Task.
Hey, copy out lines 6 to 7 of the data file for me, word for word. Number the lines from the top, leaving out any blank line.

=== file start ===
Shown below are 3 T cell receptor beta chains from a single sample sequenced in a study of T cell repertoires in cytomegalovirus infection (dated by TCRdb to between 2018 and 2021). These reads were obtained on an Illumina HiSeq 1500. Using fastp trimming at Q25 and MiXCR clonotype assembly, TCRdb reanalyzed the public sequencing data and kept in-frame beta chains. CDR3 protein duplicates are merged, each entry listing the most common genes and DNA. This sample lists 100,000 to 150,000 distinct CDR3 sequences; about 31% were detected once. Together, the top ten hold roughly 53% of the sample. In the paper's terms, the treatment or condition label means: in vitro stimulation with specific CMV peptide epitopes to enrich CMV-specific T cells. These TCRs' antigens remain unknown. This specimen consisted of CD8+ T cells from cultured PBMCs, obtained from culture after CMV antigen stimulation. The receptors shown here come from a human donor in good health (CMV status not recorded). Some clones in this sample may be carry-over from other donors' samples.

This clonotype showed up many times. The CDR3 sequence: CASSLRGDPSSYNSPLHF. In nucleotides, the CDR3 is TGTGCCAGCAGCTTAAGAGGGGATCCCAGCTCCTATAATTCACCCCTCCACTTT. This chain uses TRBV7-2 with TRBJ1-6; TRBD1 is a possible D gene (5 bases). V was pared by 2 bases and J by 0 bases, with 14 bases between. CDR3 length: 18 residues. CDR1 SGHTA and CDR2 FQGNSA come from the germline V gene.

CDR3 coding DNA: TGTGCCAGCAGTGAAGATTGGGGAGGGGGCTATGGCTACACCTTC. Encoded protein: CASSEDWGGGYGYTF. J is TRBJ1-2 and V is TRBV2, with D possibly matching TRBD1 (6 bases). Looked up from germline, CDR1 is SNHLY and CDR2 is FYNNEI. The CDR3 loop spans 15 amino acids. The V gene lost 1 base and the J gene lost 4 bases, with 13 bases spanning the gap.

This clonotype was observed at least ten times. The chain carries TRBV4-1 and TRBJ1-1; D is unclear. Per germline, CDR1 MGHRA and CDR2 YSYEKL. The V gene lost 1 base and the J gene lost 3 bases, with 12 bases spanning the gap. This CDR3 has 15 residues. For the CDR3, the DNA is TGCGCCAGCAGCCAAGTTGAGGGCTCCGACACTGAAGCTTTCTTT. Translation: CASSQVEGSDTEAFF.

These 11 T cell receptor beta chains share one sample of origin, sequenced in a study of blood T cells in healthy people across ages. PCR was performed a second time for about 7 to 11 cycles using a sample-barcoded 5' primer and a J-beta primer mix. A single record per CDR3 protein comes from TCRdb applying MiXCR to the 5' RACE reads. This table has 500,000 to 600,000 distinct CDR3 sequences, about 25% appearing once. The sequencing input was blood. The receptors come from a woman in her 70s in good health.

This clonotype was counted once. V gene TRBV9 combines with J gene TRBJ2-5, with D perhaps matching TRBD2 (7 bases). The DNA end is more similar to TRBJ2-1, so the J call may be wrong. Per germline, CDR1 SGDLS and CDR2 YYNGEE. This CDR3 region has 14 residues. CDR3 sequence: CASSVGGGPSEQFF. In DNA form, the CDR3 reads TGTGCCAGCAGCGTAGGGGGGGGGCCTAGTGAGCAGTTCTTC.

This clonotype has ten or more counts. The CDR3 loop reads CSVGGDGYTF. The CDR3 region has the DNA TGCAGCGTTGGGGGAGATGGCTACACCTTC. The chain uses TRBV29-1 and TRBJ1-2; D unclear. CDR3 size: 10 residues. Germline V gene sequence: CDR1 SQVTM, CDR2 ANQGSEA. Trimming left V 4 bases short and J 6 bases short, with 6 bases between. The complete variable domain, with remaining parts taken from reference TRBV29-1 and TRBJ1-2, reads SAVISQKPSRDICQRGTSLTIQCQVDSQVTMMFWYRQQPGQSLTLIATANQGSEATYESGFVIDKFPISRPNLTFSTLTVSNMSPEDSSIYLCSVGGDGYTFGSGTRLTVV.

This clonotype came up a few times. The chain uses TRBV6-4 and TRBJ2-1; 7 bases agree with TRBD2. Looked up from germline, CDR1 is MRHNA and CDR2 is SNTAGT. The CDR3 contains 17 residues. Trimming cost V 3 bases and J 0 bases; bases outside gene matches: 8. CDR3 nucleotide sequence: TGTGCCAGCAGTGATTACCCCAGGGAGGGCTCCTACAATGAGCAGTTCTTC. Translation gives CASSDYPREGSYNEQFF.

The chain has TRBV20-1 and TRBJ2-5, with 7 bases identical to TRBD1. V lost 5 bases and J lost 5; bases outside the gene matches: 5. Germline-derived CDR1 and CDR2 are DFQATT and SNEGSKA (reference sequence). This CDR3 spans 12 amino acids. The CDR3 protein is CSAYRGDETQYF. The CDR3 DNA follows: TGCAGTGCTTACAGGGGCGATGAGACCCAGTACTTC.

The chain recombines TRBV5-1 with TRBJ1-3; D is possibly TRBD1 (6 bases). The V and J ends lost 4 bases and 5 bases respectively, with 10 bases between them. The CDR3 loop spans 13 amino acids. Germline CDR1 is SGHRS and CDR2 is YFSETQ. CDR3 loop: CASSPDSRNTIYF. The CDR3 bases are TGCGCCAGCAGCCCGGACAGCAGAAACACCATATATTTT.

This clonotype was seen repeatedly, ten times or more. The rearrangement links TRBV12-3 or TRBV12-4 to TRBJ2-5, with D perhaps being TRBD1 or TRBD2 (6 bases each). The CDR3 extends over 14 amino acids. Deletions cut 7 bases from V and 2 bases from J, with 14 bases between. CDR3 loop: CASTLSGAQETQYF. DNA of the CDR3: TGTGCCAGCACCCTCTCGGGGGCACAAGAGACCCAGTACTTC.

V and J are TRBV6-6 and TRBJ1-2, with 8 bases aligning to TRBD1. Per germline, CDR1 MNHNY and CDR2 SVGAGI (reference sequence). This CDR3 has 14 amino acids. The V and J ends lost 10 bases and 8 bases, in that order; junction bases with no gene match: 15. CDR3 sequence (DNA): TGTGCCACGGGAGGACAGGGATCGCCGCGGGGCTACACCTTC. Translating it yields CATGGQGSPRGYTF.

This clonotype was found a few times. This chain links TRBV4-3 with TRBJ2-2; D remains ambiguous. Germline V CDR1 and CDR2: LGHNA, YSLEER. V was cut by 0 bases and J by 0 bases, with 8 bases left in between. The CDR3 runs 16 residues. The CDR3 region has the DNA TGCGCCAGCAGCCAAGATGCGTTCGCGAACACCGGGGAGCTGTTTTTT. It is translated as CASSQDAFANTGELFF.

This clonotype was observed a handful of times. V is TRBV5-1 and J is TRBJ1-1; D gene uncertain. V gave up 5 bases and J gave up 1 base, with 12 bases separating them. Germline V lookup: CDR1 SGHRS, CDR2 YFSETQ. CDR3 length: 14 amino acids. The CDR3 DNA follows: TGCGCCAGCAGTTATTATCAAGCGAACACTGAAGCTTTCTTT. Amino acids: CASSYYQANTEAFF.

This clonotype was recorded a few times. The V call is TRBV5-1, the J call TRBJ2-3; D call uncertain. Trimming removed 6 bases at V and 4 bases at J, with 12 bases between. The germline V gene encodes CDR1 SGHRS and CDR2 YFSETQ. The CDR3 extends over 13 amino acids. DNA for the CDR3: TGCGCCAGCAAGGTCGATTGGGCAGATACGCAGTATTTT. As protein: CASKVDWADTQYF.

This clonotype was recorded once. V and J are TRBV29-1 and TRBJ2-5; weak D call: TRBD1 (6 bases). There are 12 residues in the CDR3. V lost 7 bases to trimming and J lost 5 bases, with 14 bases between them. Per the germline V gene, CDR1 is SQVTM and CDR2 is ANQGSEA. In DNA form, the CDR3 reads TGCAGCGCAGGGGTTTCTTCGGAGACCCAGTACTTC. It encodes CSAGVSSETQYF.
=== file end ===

This clonotype was counted once. V gene TRBV9 combines with J gene TRBJ2-5, with D perhaps matching TRBD2 (7 bases). The DNA end is more similar to TRBJ2-1, so the J call may be wrong. Per germline, CDR1 SGDLS and CDR2 YYNGEE. This CDR3 region has 14 residues. CDR3 sequence: CASSVGGGPSEQFF. In DNA form, the CDR3 reads TGTGCCAGCAGCGTAGGGGGGGGGCCTAGTGAGCAGTTCTTC.

This clonotype has ten or more counts. The CDR3 loop reads CSVGGDGYTF. The CDR3 region has the DNA TGCAGCGTTGGGGGAGATGGCTACACCTTC. The chain uses TRBV29-1 and TRBJ1-2; D unclear. CDR3 size: 10 residues. Germline V gene sequence: CDR1 SQVTM, CDR2 ANQGSEA. Trimming left V 4 bases short and J 6 bases short, with 6 bases between. The complete variable domain, with remaining parts taken from reference TRBV29-1 and TRBJ1-2, reads SAVISQKPSRDICQRGTSLTIQCQVDSQVTMMFWYRQQPGQSLTLIATANQGSEATYESGFVIDKFPISRPNLTFSTLTVSNMSPEDSSIYLCSVGGDGYTFGSGTRLTVV.